Authorities issued a mandatory evacuation order for Fort McMurray
Some 80,000 people in the Canadian city of Fort McMurray have been told to get out as a massive wildfire approaches.
Authorities have issued a mandatory evacuation order for the city, which is in the heart of the country's oil sands region and is about 267 miles northeast of Alberta's state capital of Edmonton.
The city's main southern exit, Highway 63, has been closed due to the danger - leaving residents to head north.
Alberta has asked for help from other provinces to help fight the fire - which now stretches for 2,650 hectares - and airlift people from the city.
Already, nine air tankers, more than a dozen helicopters and more than 100 firefighters are battling the fire.
Premier Rachel Notley said her province was experiencing the biggest evacuation in its history.
She told a news conference: "We need to find more camps, we have secured spaces for about 6,000 people, we know we need to find more and that work is underway".
Canada's Prime Minister Justin Trudeau tweeted on Tuesday night: "Tonight I spoke with Premier Notley and offered our government’s support to the people of Fort McMurray. We stand ready to help".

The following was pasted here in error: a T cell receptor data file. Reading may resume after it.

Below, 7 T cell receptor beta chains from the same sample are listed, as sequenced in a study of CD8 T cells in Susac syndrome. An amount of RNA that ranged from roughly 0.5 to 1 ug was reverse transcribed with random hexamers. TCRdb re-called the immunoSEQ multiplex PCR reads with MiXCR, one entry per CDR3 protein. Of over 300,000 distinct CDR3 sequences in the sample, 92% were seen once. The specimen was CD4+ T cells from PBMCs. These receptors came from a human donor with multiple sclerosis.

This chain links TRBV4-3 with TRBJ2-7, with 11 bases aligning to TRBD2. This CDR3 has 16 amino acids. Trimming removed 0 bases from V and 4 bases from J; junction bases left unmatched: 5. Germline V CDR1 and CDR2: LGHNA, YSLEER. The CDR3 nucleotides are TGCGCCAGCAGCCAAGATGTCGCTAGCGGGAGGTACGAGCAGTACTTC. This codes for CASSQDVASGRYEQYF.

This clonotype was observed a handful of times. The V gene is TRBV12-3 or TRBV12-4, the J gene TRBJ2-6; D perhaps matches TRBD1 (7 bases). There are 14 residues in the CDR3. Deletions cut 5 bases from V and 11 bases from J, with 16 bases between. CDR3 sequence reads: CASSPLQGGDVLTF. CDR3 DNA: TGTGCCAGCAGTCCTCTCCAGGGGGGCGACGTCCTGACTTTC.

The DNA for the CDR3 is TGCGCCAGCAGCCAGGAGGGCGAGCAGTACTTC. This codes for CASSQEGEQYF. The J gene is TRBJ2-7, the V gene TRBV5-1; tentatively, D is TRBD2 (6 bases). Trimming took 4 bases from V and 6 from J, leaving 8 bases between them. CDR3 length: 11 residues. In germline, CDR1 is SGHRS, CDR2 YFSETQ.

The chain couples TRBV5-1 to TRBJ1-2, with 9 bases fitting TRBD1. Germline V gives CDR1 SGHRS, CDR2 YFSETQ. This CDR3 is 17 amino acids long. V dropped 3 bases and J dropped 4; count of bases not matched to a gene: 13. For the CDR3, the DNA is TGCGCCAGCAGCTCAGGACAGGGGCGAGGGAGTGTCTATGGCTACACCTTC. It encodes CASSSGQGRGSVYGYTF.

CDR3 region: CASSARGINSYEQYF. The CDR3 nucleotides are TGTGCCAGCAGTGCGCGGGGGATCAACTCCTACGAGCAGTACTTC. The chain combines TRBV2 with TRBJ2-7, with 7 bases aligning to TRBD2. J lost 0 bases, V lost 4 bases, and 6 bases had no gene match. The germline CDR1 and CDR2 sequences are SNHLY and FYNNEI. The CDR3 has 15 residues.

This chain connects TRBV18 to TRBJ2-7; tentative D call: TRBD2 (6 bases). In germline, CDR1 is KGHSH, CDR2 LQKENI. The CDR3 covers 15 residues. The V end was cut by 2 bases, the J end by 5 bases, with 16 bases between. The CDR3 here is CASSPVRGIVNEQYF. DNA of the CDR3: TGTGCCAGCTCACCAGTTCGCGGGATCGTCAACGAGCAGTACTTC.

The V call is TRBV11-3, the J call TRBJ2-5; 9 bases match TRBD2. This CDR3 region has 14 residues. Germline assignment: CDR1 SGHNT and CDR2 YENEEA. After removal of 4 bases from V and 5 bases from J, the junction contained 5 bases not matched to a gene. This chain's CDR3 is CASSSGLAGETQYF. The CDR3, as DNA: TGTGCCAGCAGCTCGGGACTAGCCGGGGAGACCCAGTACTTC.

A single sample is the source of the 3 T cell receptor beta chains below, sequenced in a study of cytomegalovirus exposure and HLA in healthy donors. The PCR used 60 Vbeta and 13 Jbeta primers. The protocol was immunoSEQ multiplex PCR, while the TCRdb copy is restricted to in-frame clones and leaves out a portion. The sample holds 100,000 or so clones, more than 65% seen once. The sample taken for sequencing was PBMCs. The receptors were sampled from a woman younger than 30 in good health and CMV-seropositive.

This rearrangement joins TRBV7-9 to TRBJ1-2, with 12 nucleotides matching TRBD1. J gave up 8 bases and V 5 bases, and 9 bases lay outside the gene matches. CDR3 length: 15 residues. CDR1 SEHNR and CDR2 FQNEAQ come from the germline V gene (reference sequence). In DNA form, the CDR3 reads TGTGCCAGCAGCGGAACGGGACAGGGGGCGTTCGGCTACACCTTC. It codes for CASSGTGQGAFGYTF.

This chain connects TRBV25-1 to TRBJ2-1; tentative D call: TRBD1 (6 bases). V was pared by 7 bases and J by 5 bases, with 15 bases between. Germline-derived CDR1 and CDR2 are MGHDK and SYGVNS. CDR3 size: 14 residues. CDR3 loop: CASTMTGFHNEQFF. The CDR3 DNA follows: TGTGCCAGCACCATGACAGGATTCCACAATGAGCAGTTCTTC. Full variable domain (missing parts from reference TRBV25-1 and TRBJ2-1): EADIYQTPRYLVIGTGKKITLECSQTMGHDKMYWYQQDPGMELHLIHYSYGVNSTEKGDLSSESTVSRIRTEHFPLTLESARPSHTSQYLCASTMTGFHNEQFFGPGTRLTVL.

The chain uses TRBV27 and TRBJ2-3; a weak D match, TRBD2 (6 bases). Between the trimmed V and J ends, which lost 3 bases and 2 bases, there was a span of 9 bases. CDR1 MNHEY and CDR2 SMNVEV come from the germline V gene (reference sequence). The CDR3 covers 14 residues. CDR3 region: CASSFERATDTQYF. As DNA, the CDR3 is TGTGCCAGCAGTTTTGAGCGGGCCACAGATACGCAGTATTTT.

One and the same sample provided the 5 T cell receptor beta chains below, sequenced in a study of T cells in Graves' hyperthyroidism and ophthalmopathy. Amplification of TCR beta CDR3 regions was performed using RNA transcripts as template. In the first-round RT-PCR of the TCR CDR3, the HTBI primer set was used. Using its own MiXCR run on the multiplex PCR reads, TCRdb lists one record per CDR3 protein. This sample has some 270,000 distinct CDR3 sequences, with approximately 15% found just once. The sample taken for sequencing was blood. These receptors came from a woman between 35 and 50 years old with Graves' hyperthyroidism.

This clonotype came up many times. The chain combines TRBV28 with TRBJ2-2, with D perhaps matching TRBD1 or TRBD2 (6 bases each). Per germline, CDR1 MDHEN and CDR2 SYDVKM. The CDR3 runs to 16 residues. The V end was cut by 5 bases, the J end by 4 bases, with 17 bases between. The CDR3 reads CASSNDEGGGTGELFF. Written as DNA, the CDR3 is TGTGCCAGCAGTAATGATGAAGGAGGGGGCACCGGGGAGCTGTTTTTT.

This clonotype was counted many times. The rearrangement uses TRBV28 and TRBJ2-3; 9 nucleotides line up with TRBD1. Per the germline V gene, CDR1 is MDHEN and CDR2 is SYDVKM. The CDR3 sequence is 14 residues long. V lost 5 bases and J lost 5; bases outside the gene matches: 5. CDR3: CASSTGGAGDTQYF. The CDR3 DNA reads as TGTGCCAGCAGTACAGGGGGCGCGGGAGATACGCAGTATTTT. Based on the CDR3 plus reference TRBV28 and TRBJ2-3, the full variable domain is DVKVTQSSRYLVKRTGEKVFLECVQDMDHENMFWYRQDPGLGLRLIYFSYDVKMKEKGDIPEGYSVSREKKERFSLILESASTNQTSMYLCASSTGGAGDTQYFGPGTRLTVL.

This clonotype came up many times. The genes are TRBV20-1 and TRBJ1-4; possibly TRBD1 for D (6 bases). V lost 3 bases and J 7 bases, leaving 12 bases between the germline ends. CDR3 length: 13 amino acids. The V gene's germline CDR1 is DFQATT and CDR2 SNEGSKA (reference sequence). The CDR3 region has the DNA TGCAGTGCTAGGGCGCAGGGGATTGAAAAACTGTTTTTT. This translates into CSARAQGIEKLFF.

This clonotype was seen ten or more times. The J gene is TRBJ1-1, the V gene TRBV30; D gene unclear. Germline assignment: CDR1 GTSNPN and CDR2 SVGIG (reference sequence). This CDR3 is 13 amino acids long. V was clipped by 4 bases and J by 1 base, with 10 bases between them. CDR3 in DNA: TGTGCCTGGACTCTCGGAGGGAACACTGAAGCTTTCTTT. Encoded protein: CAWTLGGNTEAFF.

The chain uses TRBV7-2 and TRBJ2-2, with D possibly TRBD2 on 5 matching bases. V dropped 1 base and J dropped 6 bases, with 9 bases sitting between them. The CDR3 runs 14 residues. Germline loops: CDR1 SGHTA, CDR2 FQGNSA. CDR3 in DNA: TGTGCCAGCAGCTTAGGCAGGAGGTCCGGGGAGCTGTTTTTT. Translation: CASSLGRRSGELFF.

Tonight I spoke with Premier Notley and offered our government’s support to the people of Fort McMurray. We stand ready to help. #ymmfire— Justin Trudeau (@JustinTrudeau) May 4, 2016
A local radio reporter said a trailer park that was evacuated on Monday was on fire and flames were heading towards businesses.
Carina Van Heerde, with radio station KAOS, said: "It's chaos on the roads. People are panicking. It's gridlock on the roads. Flames are right next to a gas station".
Carol Christian said she was very scared as she drove to an evacuation centre with her son and cat.
"When you leave...it's an overwhelming feeling to think that you'll never see your house again," she said, her voice breaking.
"It was absolutely horrifying when we were sitting there in traffic. You look up and then you watch all the trees candle-topping...up the hills where you live and you're thinking: 'Oh my God. We got out just in time'."
Scott Long of Alberta Emergency Management said the flames had burned a number of structures but could not say how many.
Emergency services said the area of Beacon Hill had been significantly damaged, while other areas had seen light damage so far.
There are no casualties or injuries reported yet but Bruce Mayer, assistant deputy minister of Alberta's Forestry Division, warned: "Tomorrow is expected to be a more intense burning day than today is".
Residents have shared footage online:
While weather forecasters expect a cold front to reach the city by Wednesday afternoon, it will bring stronger wind, which will make it tough for firefighters.
Last May, wildfires led to the evacuation of hundreds of workers from the oil sands area, leading to a 9% cut in Alberta's oil sands output at the time. Workers are among those being evacuated.